Crowds cheer as late nun is canonised
Pope Francis has declared Mother Teresa a saint, honouring the nun who cared for the world’s most destitute and holding her up as a model for the Catholic Church.
Applause erupted in St Peter’s Square yesterday even before Francis finished pronouncing the rite of canonisation at the start of Mass, evidence of the admiration Mother Teresa enjoyed from Christians and non-Christians alike.
Hundreds of Missionaries of Charity sisters in their trademark blue-trimmed saris had front-row seats at the Mass, sitting under a searing hot sun and blue skies alongside 1,500 homeless people and 13 heads of state or government, including Queen Sofia of Spain.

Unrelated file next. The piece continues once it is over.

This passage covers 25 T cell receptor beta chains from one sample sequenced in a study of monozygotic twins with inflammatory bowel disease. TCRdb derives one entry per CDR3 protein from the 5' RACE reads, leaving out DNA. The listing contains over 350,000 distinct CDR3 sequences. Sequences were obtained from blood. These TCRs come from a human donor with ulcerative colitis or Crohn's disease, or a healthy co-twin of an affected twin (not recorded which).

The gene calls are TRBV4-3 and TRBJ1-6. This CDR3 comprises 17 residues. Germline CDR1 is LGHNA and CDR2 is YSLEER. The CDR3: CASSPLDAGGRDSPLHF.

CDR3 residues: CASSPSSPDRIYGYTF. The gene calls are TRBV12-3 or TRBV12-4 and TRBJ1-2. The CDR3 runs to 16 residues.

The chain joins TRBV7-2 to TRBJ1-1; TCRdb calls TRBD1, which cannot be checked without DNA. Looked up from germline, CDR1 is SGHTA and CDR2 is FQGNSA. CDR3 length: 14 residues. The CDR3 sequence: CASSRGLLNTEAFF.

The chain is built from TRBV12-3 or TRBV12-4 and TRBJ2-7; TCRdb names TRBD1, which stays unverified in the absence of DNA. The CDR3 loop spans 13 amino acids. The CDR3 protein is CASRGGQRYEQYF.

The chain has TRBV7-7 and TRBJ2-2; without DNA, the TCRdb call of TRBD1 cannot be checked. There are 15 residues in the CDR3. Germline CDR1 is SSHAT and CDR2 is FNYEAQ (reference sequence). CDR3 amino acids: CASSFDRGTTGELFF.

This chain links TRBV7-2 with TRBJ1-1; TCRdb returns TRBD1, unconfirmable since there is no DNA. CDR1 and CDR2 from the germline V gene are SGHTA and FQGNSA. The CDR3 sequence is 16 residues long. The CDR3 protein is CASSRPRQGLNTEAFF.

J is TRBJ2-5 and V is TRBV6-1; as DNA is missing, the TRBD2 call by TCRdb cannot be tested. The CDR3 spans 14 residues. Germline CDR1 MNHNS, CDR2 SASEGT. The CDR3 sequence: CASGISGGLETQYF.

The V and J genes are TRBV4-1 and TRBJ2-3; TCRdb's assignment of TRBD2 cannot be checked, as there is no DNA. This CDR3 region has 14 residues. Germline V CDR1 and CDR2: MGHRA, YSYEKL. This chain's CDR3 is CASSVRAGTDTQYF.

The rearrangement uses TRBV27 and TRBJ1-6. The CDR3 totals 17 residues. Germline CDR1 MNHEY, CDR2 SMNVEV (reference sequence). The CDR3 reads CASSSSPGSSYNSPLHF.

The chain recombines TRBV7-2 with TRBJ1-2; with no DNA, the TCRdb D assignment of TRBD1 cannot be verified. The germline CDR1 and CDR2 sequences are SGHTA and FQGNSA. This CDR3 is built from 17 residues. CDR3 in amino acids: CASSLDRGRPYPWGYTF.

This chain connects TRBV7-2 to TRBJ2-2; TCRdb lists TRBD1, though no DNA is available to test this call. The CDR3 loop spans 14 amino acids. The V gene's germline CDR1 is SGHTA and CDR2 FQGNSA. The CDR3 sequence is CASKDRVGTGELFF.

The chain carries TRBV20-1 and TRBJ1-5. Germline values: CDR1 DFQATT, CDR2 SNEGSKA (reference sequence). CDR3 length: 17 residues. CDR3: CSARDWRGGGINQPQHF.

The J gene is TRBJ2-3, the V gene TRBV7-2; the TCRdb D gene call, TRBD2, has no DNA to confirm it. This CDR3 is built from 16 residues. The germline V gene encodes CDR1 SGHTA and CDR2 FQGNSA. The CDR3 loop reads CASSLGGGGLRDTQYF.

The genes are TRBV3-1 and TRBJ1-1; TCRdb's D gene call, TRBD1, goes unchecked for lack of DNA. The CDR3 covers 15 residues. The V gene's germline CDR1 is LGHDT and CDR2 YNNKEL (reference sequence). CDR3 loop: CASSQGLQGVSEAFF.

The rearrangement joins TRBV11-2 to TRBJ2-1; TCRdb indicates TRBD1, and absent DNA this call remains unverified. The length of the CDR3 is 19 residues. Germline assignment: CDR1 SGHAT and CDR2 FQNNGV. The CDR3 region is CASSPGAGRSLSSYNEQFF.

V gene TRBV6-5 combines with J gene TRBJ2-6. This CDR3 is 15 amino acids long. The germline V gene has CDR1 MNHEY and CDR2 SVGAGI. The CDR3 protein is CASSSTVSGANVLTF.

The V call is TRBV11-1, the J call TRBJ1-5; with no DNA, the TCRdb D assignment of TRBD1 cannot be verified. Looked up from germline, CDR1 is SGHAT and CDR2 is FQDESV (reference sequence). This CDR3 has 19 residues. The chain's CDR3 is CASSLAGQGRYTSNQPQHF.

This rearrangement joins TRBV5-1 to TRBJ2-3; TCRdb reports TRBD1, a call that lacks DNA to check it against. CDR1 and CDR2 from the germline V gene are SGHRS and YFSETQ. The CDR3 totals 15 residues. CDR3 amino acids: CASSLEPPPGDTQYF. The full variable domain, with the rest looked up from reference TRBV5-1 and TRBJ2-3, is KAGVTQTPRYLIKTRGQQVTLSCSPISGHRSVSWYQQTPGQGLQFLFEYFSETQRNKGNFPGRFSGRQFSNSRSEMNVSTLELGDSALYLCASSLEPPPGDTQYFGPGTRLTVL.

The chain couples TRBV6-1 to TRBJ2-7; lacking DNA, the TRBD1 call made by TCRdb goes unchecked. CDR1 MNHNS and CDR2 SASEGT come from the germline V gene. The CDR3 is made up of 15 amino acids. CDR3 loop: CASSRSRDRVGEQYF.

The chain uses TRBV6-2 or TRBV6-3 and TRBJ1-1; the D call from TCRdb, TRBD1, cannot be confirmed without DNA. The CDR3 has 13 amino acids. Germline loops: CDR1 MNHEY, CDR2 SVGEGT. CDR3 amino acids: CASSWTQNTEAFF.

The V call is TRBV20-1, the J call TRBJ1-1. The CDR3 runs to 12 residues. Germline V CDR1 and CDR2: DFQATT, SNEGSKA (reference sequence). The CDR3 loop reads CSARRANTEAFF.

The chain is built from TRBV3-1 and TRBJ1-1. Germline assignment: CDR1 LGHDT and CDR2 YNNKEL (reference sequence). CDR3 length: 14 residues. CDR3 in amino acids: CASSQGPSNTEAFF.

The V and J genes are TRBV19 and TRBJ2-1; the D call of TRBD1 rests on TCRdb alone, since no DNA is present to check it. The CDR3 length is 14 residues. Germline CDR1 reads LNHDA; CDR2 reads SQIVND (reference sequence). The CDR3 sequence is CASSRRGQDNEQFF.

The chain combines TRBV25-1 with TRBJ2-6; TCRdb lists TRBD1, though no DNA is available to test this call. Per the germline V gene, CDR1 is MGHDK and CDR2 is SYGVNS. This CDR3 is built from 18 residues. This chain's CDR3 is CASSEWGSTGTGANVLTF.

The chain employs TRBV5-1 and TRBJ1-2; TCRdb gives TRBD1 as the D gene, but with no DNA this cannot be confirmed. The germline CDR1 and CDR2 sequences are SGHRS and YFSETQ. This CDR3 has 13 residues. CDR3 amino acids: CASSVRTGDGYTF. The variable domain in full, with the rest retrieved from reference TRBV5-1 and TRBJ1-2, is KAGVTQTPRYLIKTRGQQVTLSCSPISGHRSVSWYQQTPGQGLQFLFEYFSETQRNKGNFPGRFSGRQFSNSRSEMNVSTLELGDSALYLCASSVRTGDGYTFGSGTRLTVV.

While big, the crowds were not as large as the 300,000 who turned out for Mother Teresa’s 2003 beatification, thanks in part to security fears in the wake of extremist attacks in Europe. Those fears prompted a huge, 3,000-strong law enforcement presence to secure the area around the Vatican and close the airspace above.
In keeping with Mother Teresa’s spirit, Francis treated 1,500 homeless people bussed into Rome for the Mass to a pizza lunch in the Vatican auditorium afterward.
Mother Teresa came to India in 1929 founded the Missionaries of Charity in 1950, which went onto become a global order to care for the “poorest of the poor”.
She was awarded the Nobel Peace Prize in 1979 and died in 1997.
IDOL: A tribute of Mother Teresa